Met Police faces scathing criticism after requesting Sue Gray report make ‘minimal reference’ to Downing Street parties

'There is no legal justification for stripping details from the report'

Cressida Dick

The Metropolitan police has been accused of a ‘cover up’ and protecting Boris Johnson, after it asked Sue Gray, who is investigating Downing Street parties which took place in breach of Covid regulations, to make only ‘minimal reference’ to the parties.

It comes after the Met launched its own investigation into the parties and has therefore made the request to avoid ‘prejudicing’ the investigation. The Sue Gray report was initially expected to be published this week, however it has been delayed as the Met launches its own investigation and lawyers pour over the report.

The Met said today: “For the events the Met is investigating, we asked for minimal reference to be made in the Cabinet Office report.

“The Met did not ask for any limitations on other events in the report, or for the report to be delayed, but we have had ongoing contact with the Cabinet Office, including on the content of the report, to avoid any prejudice to our investigation.”

The Met’s request has been met with some scathing criticism from opposition MPs as well as from others.

Lib Dem leader Ed Davey tweeted: “A stitch up between the Met leadership and Number 10 will damage our politics for generations and it looks like it is happening right in front of our eyes.”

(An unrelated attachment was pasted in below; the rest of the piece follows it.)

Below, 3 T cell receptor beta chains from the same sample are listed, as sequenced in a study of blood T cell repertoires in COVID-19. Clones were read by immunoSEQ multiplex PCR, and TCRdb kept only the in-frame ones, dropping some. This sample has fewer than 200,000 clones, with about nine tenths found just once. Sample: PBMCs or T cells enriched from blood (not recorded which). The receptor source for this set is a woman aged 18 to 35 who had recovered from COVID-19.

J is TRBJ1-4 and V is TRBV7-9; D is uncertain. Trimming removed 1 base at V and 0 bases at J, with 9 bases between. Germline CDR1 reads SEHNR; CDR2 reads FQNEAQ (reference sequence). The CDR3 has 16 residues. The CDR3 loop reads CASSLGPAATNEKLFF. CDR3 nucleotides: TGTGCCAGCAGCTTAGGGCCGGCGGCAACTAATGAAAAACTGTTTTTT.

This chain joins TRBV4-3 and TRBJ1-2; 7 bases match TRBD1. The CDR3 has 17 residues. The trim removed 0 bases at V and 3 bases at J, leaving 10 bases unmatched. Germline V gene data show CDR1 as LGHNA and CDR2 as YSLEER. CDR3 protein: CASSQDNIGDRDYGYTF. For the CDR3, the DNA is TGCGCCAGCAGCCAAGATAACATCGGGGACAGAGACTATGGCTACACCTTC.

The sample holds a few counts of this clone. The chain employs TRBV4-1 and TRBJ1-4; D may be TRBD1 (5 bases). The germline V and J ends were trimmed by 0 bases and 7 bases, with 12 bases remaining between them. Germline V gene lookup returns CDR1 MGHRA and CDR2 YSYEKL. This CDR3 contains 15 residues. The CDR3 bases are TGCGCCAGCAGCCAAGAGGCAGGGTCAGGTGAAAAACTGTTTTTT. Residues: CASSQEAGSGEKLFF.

Alistair Carmichael MP tweeted: “Any appearance of an establishment stitch-up between the Met Commissioner and the Government is profoundly damaging. Police officers need the trust and confidence of the public to do their jobs and keep our communities safe.”

Labour MP Kate Osamor was also highly critical of the Met’s request. She tweeted: “Last year the PM kept Met Commissioner Cressida Dick in her job despite scandal after scandal.

“Now we see Commissioner Dick is returning the favour.

“There is no legal justification for stripping details from the report. This is a cover-up.”

Human rights barrister Adam Wagner tweeted: “I am not a criminal lawyer so perhaps I am missing something. How would a factual civil service report about events the police is investigating “prejudice” their investigation?”

He added: “I suppose the police might argue that there is a possibility down the line of a jury trial e.g. if. there are misconduct in public office charges, but it still seems odd to say that Sue Gray’s findings would at this very early stage “prejudice” anything.”

Basit Mahmood is editor of Left Foot Forward

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